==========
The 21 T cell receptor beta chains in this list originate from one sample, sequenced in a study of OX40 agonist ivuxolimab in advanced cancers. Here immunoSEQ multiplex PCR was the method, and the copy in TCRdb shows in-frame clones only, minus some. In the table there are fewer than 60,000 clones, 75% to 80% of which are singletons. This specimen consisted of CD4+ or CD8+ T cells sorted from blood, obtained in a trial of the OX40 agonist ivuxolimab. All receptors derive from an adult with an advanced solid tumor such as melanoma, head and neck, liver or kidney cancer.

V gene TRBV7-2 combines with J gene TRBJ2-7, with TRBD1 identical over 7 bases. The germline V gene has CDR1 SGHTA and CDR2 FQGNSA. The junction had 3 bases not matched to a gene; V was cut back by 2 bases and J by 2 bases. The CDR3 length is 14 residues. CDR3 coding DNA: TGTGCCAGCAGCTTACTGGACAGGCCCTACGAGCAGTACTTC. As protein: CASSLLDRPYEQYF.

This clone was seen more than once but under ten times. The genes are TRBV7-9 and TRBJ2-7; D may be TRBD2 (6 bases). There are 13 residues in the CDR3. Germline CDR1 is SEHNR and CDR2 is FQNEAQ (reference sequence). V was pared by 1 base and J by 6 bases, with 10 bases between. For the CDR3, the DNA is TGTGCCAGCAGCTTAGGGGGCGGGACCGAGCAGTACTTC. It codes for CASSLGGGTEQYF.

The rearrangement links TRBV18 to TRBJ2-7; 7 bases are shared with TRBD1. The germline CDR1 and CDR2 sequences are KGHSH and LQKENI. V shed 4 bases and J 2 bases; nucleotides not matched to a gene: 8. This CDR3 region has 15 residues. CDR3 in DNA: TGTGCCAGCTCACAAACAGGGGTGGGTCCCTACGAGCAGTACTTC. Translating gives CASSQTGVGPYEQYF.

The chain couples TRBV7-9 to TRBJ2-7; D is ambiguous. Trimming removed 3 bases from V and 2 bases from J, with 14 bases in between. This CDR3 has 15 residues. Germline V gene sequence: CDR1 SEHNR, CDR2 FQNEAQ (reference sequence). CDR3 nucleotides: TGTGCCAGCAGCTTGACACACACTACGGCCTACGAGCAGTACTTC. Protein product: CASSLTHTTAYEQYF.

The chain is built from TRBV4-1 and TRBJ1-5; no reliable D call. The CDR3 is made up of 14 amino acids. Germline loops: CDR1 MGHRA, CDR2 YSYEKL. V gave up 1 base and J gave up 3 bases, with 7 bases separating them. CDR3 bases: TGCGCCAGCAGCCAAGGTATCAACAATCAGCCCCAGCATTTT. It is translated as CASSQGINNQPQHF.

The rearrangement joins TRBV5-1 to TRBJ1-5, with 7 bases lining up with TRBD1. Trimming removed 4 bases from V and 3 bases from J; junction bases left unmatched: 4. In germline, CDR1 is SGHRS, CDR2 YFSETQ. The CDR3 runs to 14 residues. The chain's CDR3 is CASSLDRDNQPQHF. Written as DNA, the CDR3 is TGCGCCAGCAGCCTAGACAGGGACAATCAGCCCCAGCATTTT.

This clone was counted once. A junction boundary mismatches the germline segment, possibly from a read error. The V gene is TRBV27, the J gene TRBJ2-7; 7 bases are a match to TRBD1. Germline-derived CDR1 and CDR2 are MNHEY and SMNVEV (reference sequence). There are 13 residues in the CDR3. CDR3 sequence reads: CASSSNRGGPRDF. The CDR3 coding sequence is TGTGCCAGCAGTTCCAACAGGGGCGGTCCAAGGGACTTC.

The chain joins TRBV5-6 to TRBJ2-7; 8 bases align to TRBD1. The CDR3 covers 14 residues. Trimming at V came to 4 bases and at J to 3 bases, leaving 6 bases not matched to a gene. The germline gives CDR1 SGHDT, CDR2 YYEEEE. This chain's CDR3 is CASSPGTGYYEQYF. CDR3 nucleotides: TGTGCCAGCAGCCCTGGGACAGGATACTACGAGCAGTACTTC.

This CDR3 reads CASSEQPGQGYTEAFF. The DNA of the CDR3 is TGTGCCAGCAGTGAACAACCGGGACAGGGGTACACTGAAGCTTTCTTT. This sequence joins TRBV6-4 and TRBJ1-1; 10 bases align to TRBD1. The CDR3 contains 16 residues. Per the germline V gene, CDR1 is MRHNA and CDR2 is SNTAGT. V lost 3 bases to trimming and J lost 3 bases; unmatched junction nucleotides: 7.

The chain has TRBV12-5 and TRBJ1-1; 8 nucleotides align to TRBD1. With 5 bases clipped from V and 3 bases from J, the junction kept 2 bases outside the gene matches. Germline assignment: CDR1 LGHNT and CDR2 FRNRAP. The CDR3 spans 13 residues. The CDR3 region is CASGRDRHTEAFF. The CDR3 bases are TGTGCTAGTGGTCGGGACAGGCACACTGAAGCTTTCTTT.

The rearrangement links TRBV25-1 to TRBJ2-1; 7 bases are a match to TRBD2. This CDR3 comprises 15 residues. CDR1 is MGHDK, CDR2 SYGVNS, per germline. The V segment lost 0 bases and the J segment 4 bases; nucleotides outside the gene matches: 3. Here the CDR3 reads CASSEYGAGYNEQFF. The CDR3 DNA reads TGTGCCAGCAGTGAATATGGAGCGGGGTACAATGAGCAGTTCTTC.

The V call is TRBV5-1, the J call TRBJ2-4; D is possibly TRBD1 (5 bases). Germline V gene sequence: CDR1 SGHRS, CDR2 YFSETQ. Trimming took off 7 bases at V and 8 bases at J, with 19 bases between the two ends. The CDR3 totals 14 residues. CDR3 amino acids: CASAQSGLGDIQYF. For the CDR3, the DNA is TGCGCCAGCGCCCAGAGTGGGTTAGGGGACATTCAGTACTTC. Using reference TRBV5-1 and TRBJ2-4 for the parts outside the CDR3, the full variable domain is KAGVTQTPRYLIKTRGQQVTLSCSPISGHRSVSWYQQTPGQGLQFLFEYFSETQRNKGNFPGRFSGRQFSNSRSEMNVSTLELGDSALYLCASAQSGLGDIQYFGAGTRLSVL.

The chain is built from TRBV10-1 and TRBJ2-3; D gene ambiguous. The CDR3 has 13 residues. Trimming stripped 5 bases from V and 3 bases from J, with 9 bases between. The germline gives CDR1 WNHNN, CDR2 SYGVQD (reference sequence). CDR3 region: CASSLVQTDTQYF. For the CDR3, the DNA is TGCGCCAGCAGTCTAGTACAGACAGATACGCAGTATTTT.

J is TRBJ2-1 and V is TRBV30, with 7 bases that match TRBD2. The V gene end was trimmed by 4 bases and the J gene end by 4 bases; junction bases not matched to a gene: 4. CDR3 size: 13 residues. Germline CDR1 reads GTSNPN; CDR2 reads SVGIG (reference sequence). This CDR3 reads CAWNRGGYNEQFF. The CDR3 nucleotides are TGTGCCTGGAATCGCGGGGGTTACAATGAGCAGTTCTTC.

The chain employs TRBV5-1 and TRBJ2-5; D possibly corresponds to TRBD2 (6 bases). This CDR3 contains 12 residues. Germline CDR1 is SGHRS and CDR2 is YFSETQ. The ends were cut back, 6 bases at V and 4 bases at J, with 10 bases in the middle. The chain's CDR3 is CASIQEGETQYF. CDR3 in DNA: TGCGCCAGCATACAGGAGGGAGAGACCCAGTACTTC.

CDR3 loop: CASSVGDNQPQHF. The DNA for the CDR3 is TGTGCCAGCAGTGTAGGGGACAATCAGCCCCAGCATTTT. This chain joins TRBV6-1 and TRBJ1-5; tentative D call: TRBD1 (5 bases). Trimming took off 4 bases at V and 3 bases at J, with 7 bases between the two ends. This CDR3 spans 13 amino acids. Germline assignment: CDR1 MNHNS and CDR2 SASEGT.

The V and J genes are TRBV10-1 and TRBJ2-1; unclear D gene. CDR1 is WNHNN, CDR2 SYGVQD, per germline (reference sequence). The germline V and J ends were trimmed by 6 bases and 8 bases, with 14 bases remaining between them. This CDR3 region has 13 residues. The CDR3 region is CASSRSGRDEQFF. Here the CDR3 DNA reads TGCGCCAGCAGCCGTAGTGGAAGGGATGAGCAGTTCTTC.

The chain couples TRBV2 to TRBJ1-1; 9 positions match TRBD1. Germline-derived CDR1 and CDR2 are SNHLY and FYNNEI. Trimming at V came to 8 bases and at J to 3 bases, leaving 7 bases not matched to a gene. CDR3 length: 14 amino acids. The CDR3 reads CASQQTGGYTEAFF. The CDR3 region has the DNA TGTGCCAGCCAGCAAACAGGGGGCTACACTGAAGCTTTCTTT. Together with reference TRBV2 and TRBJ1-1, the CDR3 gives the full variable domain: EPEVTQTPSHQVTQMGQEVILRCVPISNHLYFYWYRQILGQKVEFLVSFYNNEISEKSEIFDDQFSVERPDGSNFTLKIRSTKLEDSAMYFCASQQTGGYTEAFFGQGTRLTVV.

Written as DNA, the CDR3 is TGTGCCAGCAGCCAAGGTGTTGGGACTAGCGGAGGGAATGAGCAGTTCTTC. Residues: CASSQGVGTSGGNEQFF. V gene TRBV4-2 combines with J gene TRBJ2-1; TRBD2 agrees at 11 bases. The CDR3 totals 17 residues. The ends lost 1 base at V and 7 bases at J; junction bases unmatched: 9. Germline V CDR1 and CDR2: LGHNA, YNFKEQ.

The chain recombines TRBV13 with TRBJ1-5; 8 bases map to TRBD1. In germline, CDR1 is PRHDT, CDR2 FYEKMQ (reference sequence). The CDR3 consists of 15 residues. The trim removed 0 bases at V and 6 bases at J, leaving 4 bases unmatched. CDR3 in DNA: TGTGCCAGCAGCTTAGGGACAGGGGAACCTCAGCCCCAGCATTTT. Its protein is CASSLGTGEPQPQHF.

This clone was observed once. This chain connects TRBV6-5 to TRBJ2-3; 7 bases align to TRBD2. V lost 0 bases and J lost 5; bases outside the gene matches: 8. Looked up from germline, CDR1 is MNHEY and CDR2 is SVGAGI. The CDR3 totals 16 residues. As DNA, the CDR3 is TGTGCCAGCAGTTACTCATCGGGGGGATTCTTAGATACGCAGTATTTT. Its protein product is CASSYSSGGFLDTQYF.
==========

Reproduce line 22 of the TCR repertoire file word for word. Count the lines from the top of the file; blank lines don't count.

This clone was observed once. This chain connects TRBV6-5 to TRBJ2-3; 7 bases align to TRBD2. V lost 0 bases and J lost 5; bases outside the gene matches: 8. Looked up from germline, CDR1 is MNHEY and CDR2 is SVGAGI. The CDR3 totals 16 residues. As DNA, the CDR3 is TGTGCCAGCAGTTACTCATCGGGGGGATTCTTAGATACGCAGTATTTT. Its protein product is CASSYSSGGFLDTQYF.